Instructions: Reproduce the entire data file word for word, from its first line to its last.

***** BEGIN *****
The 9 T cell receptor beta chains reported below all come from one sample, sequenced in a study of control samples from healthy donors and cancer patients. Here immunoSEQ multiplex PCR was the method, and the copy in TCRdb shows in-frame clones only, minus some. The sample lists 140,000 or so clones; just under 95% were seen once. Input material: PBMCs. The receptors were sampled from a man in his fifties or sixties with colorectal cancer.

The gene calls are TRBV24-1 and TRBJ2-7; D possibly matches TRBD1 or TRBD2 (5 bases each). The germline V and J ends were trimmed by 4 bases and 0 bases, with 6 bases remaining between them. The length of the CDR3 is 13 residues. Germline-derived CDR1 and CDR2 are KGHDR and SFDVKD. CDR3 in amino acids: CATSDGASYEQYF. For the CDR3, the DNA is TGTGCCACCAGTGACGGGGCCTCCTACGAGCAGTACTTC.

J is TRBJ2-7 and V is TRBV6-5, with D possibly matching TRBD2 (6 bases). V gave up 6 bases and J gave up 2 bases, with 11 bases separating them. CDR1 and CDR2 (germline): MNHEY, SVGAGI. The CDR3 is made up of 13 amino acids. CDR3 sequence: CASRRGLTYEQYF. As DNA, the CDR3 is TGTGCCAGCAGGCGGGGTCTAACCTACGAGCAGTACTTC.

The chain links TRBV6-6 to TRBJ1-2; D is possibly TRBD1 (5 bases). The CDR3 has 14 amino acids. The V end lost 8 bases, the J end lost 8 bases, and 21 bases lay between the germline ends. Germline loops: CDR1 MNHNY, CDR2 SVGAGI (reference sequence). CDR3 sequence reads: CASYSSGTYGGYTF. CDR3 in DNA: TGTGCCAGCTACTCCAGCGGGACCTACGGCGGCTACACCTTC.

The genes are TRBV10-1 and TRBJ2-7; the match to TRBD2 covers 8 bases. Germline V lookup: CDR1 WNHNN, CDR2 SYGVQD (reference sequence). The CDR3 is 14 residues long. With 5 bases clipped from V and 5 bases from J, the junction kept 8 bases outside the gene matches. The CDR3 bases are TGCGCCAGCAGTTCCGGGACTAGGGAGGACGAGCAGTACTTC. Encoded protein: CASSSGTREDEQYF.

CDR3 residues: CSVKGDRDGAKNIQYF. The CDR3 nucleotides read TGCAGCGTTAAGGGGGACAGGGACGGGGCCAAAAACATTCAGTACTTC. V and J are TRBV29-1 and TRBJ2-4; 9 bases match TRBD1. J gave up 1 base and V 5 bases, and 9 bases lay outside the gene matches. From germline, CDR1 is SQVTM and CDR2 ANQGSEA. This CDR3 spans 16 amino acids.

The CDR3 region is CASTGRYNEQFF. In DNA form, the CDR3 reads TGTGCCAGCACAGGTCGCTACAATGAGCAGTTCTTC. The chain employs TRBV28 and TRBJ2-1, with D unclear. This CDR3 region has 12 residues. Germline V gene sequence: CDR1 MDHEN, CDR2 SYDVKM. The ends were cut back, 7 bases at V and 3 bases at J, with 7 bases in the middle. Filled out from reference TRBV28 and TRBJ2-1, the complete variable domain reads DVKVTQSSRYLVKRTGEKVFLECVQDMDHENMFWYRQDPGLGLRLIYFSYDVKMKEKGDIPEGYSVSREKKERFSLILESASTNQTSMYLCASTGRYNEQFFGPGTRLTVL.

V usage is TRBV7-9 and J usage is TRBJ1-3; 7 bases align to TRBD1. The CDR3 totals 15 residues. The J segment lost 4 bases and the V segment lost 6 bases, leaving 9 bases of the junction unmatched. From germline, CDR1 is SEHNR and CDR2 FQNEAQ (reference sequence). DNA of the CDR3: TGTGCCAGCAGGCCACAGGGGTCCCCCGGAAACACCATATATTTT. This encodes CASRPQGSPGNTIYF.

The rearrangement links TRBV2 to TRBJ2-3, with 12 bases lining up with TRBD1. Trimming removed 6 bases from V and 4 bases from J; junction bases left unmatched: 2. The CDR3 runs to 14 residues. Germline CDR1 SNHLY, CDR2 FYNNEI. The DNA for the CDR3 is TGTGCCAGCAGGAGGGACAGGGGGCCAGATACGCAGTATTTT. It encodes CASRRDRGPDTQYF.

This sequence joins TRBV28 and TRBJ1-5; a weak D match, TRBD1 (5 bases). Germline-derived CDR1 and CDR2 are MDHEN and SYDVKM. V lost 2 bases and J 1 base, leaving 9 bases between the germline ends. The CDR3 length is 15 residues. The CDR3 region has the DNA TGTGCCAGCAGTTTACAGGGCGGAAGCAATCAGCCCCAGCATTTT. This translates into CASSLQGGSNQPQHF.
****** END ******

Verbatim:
The 9 T cell receptor beta chains reported below all come from one sample, sequenced in a study of control samples from healthy donors and cancer patients. Here immunoSEQ multiplex PCR was the method, and the copy in TCRdb shows in-frame clones only, minus some. The sample lists 140,000 or so clones; just under 95% were seen once. Input material: PBMCs. The receptors were sampled from a man in his fifties or sixties with colorectal cancer.

The gene calls are TRBV24-1 and TRBJ2-7; D possibly matches TRBD1 or TRBD2 (5 bases each). The germline V and J ends were trimmed by 4 bases and 0 bases, with 6 bases remaining between them. The length of the CDR3 is 13 residues. Germline-derived CDR1 and CDR2 are KGHDR and SFDVKD. CDR3 in amino acids: CATSDGASYEQYF. For the CDR3, the DNA is TGTGCCACCAGTGACGGGGCCTCCTACGAGCAGTACTTC.

J is TRBJ2-7 and V is TRBV6-5, with D possibly matching TRBD2 (6 bases). V gave up 6 bases and J gave up 2 bases, with 11 bases separating them. CDR1 and CDR2 (germline): MNHEY, SVGAGI. The CDR3 is made up of 13 amino acids. CDR3 sequence: CASRRGLTYEQYF. As DNA, the CDR3 is TGTGCCAGCAGGCGGGGTCTAACCTACGAGCAGTACTTC.

The chain links TRBV6-6 to TRBJ1-2; D is possibly TRBD1 (5 bases). The CDR3 has 14 amino acids. The V end lost 8 bases, the J end lost 8 bases, and 21 bases lay between the germline ends. Germline loops: CDR1 MNHNY, CDR2 SVGAGI (reference sequence). CDR3 sequence reads: CASYSSGTYGGYTF. CDR3 in DNA: TGTGCCAGCTACTCCAGCGGGACCTACGGCGGCTACACCTTC.

The genes are TRBV10-1 and TRBJ2-7; the match to TRBD2 covers 8 bases. Germline V lookup: CDR1 WNHNN, CDR2 SYGVQD (reference sequence). The CDR3 is 14 residues long. With 5 bases clipped from V and 5 bases from J, the junction kept 8 bases outside the gene matches. The CDR3 bases are TGCGCCAGCAGTTCCGGGACTAGGGAGGACGAGCAGTACTTC. Encoded protein: CASSSGTREDEQYF.

CDR3 residues: CSVKGDRDGAKNIQYF. The CDR3 nucleotides read TGCAGCGTTAAGGGGGACAGGGACGGGGCCAAAAACATTCAGTACTTC. V and J are TRBV29-1 and TRBJ2-4; 9 bases match TRBD1. J gave up 1 base and V 5 bases, and 9 bases lay outside the gene matches. From germline, CDR1 is SQVTM and CDR2 ANQGSEA. This CDR3 spans 16 amino acids.

The CDR3 region is CASTGRYNEQFF. In DNA form, the CDR3 reads TGTGCCAGCACAGGTCGCTACAATGAGCAGTTCTTC. The chain employs TRBV28 and TRBJ2-1, with D unclear. This CDR3 region has 12 residues. Germline V gene sequence: CDR1 MDHEN, CDR2 SYDVKM. The ends were cut back, 7 bases at V and 3 bases at J, with 7 bases in the middle. Filled out from reference TRBV28 and TRBJ2-1, the complete variable domain reads DVKVTQSSRYLVKRTGEKVFLECVQDMDHENMFWYRQDPGLGLRLIYFSYDVKMKEKGDIPEGYSVSREKKERFSLILESASTNQTSMYLCASTGRYNEQFFGPGTRLTVL.

V usage is TRBV7-9 and J usage is TRBJ1-3; 7 bases align to TRBD1. The CDR3 totals 15 residues. The J segment lost 4 bases and the V segment lost 6 bases, leaving 9 bases of the junction unmatched. From germline, CDR1 is SEHNR and CDR2 FQNEAQ (reference sequence). DNA of the CDR3: TGTGCCAGCAGGCCACAGGGGTCCCCCGGAAACACCATATATTTT. This encodes CASRPQGSPGNTIYF.

The rearrangement links TRBV2 to TRBJ2-3, with 12 bases lining up with TRBD1. Trimming removed 6 bases from V and 4 bases from J; junction bases left unmatched: 2. The CDR3 runs to 14 residues. Germline CDR1 SNHLY, CDR2 FYNNEI. The DNA for the CDR3 is TGTGCCAGCAGGAGGGACAGGGGGCCAGATACGCAGTATTTT. It encodes CASRRDRGPDTQYF.

This sequence joins TRBV28 and TRBJ1-5; a weak D match, TRBD1 (5 bases). Germline-derived CDR1 and CDR2 are MDHEN and SYDVKM. V lost 2 bases and J 1 base, leaving 9 bases between the germline ends. The CDR3 length is 15 residues. The CDR3 region has the DNA TGTGCCAGCAGTTTACAGGGCGGAAGCAATCAGCCCCAGCATTTT. This translates into CASSLQGGSNQPQHF.